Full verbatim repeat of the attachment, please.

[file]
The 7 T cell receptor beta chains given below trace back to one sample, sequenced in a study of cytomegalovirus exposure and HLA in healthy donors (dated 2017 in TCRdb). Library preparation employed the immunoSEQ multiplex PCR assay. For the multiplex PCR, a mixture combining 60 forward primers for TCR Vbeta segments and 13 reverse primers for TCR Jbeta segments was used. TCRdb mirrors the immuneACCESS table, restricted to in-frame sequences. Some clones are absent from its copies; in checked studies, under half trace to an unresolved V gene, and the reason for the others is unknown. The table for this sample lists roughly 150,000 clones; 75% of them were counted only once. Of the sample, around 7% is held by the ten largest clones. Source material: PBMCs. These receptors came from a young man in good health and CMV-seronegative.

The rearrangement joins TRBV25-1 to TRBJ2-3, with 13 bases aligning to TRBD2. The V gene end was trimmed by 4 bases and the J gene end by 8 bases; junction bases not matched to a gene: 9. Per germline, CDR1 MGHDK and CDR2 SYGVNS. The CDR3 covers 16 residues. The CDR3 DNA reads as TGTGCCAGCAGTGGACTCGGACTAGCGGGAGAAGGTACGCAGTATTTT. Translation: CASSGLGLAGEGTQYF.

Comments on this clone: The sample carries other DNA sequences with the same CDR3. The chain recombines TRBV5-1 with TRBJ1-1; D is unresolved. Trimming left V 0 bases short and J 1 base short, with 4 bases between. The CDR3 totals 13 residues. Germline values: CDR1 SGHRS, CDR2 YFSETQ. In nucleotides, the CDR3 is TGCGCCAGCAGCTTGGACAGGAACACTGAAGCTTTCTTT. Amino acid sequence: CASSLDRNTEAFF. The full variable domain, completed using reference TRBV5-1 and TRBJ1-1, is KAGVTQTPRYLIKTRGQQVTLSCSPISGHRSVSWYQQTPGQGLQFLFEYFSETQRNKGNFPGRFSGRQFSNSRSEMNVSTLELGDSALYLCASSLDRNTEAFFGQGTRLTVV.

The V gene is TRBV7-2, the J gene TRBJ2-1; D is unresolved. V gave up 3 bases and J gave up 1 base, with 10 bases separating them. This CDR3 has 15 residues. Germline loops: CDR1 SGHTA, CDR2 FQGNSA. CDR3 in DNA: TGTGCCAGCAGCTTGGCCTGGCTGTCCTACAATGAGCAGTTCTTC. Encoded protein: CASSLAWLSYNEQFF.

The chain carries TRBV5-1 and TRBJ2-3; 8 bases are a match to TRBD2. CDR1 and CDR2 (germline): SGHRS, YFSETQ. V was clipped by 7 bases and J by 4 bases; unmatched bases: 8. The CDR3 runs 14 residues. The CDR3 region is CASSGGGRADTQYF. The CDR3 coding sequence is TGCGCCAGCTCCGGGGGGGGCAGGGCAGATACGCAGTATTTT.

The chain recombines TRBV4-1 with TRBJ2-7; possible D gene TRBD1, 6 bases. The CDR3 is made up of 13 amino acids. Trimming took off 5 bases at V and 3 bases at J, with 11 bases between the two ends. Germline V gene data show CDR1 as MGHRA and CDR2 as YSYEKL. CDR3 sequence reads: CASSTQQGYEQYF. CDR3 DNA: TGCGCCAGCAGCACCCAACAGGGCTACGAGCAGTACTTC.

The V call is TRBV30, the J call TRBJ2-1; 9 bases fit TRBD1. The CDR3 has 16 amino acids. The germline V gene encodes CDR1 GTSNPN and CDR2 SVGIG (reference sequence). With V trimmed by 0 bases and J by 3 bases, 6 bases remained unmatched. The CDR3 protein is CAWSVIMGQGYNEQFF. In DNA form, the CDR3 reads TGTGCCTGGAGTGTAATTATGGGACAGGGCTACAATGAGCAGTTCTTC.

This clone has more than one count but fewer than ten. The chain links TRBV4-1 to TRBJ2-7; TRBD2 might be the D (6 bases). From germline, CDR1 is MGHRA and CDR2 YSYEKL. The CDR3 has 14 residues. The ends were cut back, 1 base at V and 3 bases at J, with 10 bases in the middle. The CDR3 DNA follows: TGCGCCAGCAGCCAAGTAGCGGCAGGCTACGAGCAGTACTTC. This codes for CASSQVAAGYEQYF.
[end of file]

The 7 T cell receptor beta chains given below trace back to one sample, sequenced in a study of cytomegalovirus exposure and HLA in healthy donors (dated 2017 in TCRdb). Library preparation employed the immunoSEQ multiplex PCR assay. For the multiplex PCR, a mixture combining 60 forward primers for TCR Vbeta segments and 13 reverse primers for TCR Jbeta segments was used. TCRdb mirrors the immuneACCESS table, restricted to in-frame sequences. Some clones are absent from its copies; in checked studies, under half trace to an unresolved V gene, and the reason for the others is unknown. The table for this sample lists roughly 150,000 clones; 75% of them were counted only once. Of the sample, around 7% is held by the ten largest clones. Source material: PBMCs. These receptors came from a young man in good health and CMV-seronegative.

The rearrangement joins TRBV25-1 to TRBJ2-3, with 13 bases aligning to TRBD2. The V gene end was trimmed by 4 bases and the J gene end by 8 bases; junction bases not matched to a gene: 9. Per germline, CDR1 MGHDK and CDR2 SYGVNS. The CDR3 covers 16 residues. The CDR3 DNA reads as TGTGCCAGCAGTGGACTCGGACTAGCGGGAGAAGGTACGCAGTATTTT. Translation: CASSGLGLAGEGTQYF.

Comments on this clone: The sample carries other DNA sequences with the same CDR3. The chain recombines TRBV5-1 with TRBJ1-1; D is unresolved. Trimming left V 0 bases short and J 1 base short, with 4 bases between. The CDR3 totals 13 residues. Germline values: CDR1 SGHRS, CDR2 YFSETQ. In nucleotides, the CDR3 is TGCGCCAGCAGCTTGGACAGGAACACTGAAGCTTTCTTT. Amino acid sequence: CASSLDRNTEAFF. The full variable domain, completed using reference TRBV5-1 and TRBJ1-1, is KAGVTQTPRYLIKTRGQQVTLSCSPISGHRSVSWYQQTPGQGLQFLFEYFSETQRNKGNFPGRFSGRQFSNSRSEMNVSTLELGDSALYLCASSLDRNTEAFFGQGTRLTVV.

The V gene is TRBV7-2, the J gene TRBJ2-1; D is unresolved. V gave up 3 bases and J gave up 1 base, with 10 bases separating them. This CDR3 has 15 residues. Germline loops: CDR1 SGHTA, CDR2 FQGNSA. CDR3 in DNA: TGTGCCAGCAGCTTGGCCTGGCTGTCCTACAATGAGCAGTTCTTC. Encoded protein: CASSLAWLSYNEQFF.

The chain carries TRBV5-1 and TRBJ2-3; 8 bases are a match to TRBD2. CDR1 and CDR2 (germline): SGHRS, YFSETQ. V was clipped by 7 bases and J by 4 bases; unmatched bases: 8. The CDR3 runs 14 residues. The CDR3 region is CASSGGGRADTQYF. The CDR3 coding sequence is TGCGCCAGCTCCGGGGGGGGCAGGGCAGATACGCAGTATTTT.

The chain recombines TRBV4-1 with TRBJ2-7; possible D gene TRBD1, 6 bases. The CDR3 is made up of 13 amino acids. Trimming took off 5 bases at V and 3 bases at J, with 11 bases between the two ends. Germline V gene data show CDR1 as MGHRA and CDR2 as YSYEKL. CDR3 sequence reads: CASSTQQGYEQYF. CDR3 DNA: TGCGCCAGCAGCACCCAACAGGGCTACGAGCAGTACTTC.

The V call is TRBV30, the J call TRBJ2-1; 9 bases fit TRBD1. The CDR3 has 16 amino acids. The germline V gene encodes CDR1 GTSNPN and CDR2 SVGIG (reference sequence). With V trimmed by 0 bases and J by 3 bases, 6 bases remained unmatched. The CDR3 protein is CAWSVIMGQGYNEQFF. In DNA form, the CDR3 reads TGTGCCTGGAGTGTAATTATGGGACAGGGCTACAATGAGCAGTTCTTC.

This clone has more than one count but fewer than ten. The chain links TRBV4-1 to TRBJ2-7; TRBD2 might be the D (6 bases). From germline, CDR1 is MGHRA and CDR2 YSYEKL. The CDR3 has 14 residues. The ends were cut back, 1 base at V and 3 bases at J, with 10 bases in the middle. The CDR3 DNA follows: TGCGCCAGCAGCCAAGTAGCGGCAGGCTACGAGCAGTACTTC. This codes for CASSQVAAGYEQYF.